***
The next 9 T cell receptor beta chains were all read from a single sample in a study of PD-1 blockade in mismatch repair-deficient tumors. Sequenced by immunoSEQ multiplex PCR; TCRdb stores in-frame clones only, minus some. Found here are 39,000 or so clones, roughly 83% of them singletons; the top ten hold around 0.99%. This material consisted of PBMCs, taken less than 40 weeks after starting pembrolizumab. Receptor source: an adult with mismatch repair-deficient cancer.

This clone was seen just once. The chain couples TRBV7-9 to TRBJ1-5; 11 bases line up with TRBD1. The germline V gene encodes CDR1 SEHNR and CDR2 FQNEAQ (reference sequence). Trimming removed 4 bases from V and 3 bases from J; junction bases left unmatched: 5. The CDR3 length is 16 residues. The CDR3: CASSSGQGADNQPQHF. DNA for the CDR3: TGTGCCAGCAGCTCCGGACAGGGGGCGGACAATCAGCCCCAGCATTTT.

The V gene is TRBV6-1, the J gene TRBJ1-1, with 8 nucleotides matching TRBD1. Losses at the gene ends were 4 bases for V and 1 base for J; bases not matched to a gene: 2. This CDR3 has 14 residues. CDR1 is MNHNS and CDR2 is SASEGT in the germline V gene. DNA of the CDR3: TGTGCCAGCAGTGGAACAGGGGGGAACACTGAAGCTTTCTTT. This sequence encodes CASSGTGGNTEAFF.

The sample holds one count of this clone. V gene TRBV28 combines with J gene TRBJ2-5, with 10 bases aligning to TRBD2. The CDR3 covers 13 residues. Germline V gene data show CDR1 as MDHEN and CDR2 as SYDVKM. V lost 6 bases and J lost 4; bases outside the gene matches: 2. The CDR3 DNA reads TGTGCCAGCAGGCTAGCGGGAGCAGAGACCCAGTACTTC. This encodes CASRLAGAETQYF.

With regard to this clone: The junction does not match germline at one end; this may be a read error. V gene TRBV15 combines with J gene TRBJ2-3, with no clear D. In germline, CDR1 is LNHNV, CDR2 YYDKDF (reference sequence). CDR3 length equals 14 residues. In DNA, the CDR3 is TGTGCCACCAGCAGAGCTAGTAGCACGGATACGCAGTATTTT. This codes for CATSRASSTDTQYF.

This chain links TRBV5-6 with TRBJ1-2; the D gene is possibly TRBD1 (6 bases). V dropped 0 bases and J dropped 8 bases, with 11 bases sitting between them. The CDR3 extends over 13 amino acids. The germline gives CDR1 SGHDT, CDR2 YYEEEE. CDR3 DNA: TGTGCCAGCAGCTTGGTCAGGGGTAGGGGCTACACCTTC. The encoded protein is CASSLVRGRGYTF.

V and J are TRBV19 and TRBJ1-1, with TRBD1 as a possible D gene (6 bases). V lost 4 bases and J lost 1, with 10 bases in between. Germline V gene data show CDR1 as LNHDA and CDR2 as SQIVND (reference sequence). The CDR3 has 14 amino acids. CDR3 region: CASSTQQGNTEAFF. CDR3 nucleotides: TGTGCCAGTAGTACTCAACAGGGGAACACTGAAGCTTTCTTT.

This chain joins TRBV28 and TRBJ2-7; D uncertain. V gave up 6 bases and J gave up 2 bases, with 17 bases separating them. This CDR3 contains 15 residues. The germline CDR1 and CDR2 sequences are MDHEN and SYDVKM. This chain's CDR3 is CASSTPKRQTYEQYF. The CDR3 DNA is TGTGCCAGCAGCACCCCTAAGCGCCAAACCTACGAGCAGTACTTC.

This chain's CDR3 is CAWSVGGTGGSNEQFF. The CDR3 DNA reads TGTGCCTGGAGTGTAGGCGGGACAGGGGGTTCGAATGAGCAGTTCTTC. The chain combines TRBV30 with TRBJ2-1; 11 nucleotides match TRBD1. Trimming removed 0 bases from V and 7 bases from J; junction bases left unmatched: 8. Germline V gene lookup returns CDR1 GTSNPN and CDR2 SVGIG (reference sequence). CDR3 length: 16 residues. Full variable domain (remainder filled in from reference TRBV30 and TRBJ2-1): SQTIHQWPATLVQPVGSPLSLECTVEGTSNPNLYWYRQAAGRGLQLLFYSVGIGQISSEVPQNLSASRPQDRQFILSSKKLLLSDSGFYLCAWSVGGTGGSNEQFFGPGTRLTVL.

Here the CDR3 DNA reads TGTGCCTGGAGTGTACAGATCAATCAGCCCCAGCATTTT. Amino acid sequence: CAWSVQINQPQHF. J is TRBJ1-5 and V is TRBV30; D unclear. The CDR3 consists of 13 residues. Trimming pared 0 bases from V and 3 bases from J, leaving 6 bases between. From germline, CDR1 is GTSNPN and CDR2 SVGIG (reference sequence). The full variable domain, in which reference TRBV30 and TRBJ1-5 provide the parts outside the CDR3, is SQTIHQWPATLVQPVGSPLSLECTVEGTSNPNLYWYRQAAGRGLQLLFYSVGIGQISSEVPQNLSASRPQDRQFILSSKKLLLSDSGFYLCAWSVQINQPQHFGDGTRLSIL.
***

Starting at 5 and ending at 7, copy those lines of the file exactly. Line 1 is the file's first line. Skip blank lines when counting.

With regard to this clone: The junction does not match germline at one end; this may be a read error. V gene TRBV15 combines with J gene TRBJ2-3, with no clear D. In germline, CDR1 is LNHNV, CDR2 YYDKDF (reference sequence). CDR3 length equals 14 residues. In DNA, the CDR3 is TGTGCCACCAGCAGAGCTAGTAGCACGGATACGCAGTATTTT. This codes for CATSRASSTDTQYF.

This chain links TRBV5-6 with TRBJ1-2; the D gene is possibly TRBD1 (6 bases). V dropped 0 bases and J dropped 8 bases, with 11 bases sitting between them. The CDR3 extends over 13 amino acids. The germline gives CDR1 SGHDT, CDR2 YYEEEE. CDR3 DNA: TGTGCCAGCAGCTTGGTCAGGGGTAGGGGCTACACCTTC. The encoded protein is CASSLVRGRGYTF.

V and J are TRBV19 and TRBJ1-1, with TRBD1 as a possible D gene (6 bases). V lost 4 bases and J lost 1, with 10 bases in between. Germline V gene data show CDR1 as LNHDA and CDR2 as SQIVND (reference sequence). The CDR3 has 14 amino acids. CDR3 region: CASSTQQGNTEAFF. CDR3 nucleotides: TGTGCCAGTAGTACTCAACAGGGGAACACTGAAGCTTTCTTT.